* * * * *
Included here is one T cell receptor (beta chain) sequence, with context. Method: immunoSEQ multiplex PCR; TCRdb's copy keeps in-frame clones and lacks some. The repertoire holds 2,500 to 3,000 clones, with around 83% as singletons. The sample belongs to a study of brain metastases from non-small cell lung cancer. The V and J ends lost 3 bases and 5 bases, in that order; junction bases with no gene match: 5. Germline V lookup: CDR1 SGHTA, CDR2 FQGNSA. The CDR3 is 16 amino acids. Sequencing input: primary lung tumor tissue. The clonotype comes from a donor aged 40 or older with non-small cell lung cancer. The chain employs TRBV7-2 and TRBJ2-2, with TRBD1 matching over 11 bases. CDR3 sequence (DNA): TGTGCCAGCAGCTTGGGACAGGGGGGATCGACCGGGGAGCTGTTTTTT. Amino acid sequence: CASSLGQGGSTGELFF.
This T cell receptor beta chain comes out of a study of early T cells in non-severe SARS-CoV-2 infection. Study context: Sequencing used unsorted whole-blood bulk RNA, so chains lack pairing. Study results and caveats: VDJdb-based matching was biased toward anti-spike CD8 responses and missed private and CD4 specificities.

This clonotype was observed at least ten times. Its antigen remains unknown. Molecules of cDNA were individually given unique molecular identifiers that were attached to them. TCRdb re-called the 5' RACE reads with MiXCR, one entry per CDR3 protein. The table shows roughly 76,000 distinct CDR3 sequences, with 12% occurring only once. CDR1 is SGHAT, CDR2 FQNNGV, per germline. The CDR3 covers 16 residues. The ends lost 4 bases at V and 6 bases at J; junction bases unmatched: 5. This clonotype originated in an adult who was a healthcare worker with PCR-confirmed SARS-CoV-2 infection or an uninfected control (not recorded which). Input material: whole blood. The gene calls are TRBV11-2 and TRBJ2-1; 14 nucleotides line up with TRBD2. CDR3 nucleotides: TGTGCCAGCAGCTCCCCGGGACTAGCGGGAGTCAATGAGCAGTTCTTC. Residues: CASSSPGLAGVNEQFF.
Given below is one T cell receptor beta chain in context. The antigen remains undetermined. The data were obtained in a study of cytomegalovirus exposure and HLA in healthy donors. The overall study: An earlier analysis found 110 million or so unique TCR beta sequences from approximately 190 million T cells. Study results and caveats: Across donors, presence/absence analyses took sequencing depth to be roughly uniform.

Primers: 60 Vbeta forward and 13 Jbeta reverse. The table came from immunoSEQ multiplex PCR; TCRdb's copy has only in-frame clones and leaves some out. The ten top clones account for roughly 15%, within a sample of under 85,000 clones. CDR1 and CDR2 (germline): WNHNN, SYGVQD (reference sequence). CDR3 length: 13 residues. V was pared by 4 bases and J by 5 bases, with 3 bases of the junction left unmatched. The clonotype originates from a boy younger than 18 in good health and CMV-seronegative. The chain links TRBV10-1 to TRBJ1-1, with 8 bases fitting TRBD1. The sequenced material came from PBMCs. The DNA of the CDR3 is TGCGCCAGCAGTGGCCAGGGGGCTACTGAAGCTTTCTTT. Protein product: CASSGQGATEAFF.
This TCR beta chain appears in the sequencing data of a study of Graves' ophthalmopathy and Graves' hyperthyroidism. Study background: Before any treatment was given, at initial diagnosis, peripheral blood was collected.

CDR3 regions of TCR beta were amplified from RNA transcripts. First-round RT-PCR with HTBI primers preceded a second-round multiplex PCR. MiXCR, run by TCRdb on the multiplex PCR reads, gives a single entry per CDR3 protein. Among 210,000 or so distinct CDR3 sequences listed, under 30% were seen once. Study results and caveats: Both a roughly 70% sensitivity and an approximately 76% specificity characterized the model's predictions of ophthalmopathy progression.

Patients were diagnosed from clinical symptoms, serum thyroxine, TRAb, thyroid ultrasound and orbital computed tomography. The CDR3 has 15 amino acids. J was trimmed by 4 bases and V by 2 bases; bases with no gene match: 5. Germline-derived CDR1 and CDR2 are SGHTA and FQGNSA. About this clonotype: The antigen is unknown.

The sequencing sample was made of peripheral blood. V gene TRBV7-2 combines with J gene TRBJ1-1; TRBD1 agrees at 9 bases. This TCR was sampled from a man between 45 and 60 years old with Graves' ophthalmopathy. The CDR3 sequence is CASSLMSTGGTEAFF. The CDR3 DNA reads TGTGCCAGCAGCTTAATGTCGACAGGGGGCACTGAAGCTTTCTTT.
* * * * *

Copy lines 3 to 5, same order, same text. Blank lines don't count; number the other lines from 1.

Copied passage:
This clonotype was observed at least ten times. Its antigen remains unknown. Molecules of cDNA were individually given unique molecular identifiers that were attached to them. TCRdb re-called the 5' RACE reads with MiXCR, one entry per CDR3 protein. The table shows roughly 76,000 distinct CDR3 sequences, with 12% occurring only once. CDR1 is SGHAT, CDR2 FQNNGV, per germline. The CDR3 covers 16 residues. The ends lost 4 bases at V and 6 bases at J; junction bases unmatched: 5. This clonotype originated in an adult who was a healthcare worker with PCR-confirmed SARS-CoV-2 infection or an uninfected control (not recorded which). Input material: whole blood. The gene calls are TRBV11-2 and TRBJ2-1; 14 nucleotides line up with TRBD2. CDR3 nucleotides: TGTGCCAGCAGCTCCCCGGGACTAGCGGGAGTCAATGAGCAGTTCTTC. Residues: CASSSPGLAGVNEQFF.
Given below is one T cell receptor beta chain in context. The antigen remains undetermined. The data were obtained in a study of cytomegalovirus exposure and HLA in healthy donors. The overall study: An earlier analysis found 110 million or so unique TCR beta sequences from approximately 190 million T cells. Study results and caveats: Across donors, presence/absence analyses took sequencing depth to be roughly uniform.

Primers: 60 Vbeta forward and 13 Jbeta reverse. The table came from immunoSEQ multiplex PCR; TCRdb's copy has only in-frame clones and leaves some out. The ten top clones account for roughly 15%, within a sample of under 85,000 clones. CDR1 and CDR2 (germline): WNHNN, SYGVQD (reference sequence). CDR3 length: 13 residues. V was pared by 4 bases and J by 5 bases, with 3 bases of the junction left unmatched. The clonotype originates from a boy younger than 18 in good health and CMV-seronegative. The chain links TRBV10-1 to TRBJ1-1, with 8 bases fitting TRBD1. The sequenced material came from PBMCs. The DNA of the CDR3 is TGCGCCAGCAGTGGCCAGGGGGCTACTGAAGCTTTCTTT. Protein product: CASSGQGATEAFF.